Look, I empathize with people who have suffered loss or are struggling with infertility. I don’t claim to know what it is like to suffer a late term loss or the loss of a living child, nor do I know what it is like to struggle for years to have a child, though I have had two early miscarriages and I did go through a period when I was first married where I struggled to get pregnant before we stopped trying for a few years. Even if I didn’t have those experiences I’m still capable of empathy, though I’m sure some out there, should they read this, will feel I’m lacking.

That said, I just do not believe that making a joke about my own life affects you in a meaningful way. If I were to make a joke about being pregnant (which I wouldn’t because reread the bit about the uterus), I’m not in any way mocking the struggles or losses anyone else has suffered. I’m just not. When my mother died, I wanted nothing more than to have her back, just for even one day. I’d have given anything to have her back. And I will be honest, it stung to see or hear people complaining about their mothers, things that seemed petty to me. But I recognized that it was my issue, that their complaints weren’t mocking my loss, their jokes weren’t aimed at me. After I miscarried the first time, it was hard to see people enjoying what I wanted and lost, but I recognized that it was my issue. It would not have occurred to me, even then, to take offense at someone joking about being pregnant. The world does not stop because I suffer, and other people’s lives very seldom actually affect me.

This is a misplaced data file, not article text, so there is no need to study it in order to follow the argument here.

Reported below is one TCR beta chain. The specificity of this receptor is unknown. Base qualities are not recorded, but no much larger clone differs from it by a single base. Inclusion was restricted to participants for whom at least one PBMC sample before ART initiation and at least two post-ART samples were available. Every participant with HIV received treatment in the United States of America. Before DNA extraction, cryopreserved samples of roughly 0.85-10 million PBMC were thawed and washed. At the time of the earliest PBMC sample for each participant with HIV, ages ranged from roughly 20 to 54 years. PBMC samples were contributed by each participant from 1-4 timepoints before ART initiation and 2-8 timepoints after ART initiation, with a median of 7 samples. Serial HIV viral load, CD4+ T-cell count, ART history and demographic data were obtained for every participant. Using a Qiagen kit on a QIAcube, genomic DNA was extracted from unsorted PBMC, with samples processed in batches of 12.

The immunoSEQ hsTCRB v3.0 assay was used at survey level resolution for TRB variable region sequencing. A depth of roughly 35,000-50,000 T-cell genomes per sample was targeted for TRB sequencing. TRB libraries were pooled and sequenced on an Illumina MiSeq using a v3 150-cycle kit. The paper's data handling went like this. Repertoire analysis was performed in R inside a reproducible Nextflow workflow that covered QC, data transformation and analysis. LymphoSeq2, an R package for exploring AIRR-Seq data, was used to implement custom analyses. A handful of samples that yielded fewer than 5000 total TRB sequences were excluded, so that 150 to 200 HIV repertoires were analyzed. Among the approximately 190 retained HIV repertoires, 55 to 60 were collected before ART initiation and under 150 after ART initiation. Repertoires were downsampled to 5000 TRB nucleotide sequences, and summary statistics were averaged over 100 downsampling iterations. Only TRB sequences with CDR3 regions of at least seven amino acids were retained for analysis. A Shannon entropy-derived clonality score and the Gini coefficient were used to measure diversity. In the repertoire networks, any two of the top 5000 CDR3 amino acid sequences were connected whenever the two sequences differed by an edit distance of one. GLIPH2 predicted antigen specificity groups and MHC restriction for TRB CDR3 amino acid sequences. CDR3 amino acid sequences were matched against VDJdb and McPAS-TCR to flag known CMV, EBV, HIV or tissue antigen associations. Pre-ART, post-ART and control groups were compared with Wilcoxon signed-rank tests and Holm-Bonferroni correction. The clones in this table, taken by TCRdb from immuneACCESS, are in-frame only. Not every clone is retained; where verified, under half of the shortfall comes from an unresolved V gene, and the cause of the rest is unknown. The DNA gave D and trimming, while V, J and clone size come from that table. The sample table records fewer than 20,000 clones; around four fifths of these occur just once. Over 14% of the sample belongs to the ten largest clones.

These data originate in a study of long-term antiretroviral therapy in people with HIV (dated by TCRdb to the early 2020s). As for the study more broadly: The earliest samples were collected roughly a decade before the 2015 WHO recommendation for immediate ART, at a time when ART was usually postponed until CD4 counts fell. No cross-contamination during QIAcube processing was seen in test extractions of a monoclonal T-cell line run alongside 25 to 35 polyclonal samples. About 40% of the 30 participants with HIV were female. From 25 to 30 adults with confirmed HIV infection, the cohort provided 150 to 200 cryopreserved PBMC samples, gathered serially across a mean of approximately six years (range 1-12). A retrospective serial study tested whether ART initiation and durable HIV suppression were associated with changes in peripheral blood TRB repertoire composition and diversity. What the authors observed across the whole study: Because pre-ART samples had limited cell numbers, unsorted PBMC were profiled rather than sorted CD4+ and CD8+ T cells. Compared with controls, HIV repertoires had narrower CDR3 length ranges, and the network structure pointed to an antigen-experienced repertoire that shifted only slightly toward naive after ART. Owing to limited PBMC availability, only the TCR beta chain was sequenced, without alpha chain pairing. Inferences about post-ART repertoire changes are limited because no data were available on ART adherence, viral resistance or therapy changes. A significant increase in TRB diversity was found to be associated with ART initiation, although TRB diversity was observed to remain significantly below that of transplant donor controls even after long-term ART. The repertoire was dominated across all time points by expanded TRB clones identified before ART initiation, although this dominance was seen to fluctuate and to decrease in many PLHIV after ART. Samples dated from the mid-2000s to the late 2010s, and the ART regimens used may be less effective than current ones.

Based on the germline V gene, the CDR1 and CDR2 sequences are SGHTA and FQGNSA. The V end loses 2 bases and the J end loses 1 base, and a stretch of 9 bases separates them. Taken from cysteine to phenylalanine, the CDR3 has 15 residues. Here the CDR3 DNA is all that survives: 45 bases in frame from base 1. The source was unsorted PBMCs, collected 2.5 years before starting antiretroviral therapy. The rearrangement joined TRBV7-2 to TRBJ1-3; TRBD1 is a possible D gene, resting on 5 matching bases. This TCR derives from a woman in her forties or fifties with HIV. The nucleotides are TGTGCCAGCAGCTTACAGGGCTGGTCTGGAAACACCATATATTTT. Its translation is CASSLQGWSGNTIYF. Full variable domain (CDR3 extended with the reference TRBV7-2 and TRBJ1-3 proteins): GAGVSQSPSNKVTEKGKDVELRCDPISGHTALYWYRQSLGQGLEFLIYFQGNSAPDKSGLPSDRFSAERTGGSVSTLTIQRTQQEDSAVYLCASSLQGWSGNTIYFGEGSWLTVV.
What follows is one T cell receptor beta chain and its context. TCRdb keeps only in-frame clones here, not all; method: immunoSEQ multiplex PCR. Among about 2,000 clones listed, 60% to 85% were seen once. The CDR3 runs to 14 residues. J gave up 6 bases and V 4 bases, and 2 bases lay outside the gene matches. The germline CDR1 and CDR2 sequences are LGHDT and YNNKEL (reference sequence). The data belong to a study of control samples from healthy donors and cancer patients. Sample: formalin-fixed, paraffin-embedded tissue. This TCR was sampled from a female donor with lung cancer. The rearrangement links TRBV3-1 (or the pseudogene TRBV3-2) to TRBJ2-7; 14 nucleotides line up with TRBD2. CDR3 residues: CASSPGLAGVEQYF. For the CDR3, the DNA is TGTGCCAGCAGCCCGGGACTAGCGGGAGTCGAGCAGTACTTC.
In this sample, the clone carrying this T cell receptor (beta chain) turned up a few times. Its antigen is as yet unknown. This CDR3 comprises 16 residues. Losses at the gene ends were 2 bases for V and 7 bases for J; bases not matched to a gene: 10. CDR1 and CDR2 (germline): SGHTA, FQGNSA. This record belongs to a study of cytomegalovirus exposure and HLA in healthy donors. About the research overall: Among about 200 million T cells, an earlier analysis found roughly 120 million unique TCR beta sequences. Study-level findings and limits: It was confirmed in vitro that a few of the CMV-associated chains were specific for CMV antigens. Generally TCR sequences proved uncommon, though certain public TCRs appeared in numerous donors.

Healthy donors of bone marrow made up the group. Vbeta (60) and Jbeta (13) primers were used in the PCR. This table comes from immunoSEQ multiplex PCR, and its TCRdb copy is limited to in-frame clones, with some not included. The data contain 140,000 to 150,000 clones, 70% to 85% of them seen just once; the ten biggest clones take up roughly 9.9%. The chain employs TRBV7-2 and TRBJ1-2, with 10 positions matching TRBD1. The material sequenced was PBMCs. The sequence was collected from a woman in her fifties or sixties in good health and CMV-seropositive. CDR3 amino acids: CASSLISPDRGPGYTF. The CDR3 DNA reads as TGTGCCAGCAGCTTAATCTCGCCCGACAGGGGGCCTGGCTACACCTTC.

Now I grant that I have a skewed sense of humor, and I find great catharsis in laughing at what makes many others wince. Today as I was arguing about this, someone said it was no different than making a joke about cancer, which isn’t appropriate because people have cancer. I’m the kind of person that, if I had cancer, I would be the first to be cracking jokes about cancer. I don’t need to have cancer to know this, I already laugh and joke about things that touch on traumas I’ve suffered in my life. Humor is how I deal with life, especially the most challenging parts of it, and I will never apologize for that.

I want to be sensitive, but the larger part of me just wants to say “get over it” if someone else’s joke about their own life bothers you that deeply. If someone mocks your loss, if someone mocks your inability to conceive, then they’re assholes and fuck ’em, but they are not doing that when they joke about being pregnant.


“If I can do it…”

As I was arguing with some people online, as I am wont to do, I realized something that really annoys me. People using the phrase “if I can do it, anyone can”, or any variant including spouses/aunts/uncles/neighbors/dogs/other four legged friends.

Unless it’s something like “I have no legs and I managed to walk to the store, so if I can do it, anyone can”, you probably shouldn’t say it, and even then, you should use most people, not anyone. We all have our unique, individual challenges and circumstances, and judging people based on what we can do or what people we know can do is generally a pretty shitty thing to do. No, just because you managed to do it does not mean that anyone can or should be able to do it, and we need to recognize this if we’re ever able to develop compassion and empathy for our fellow human beings.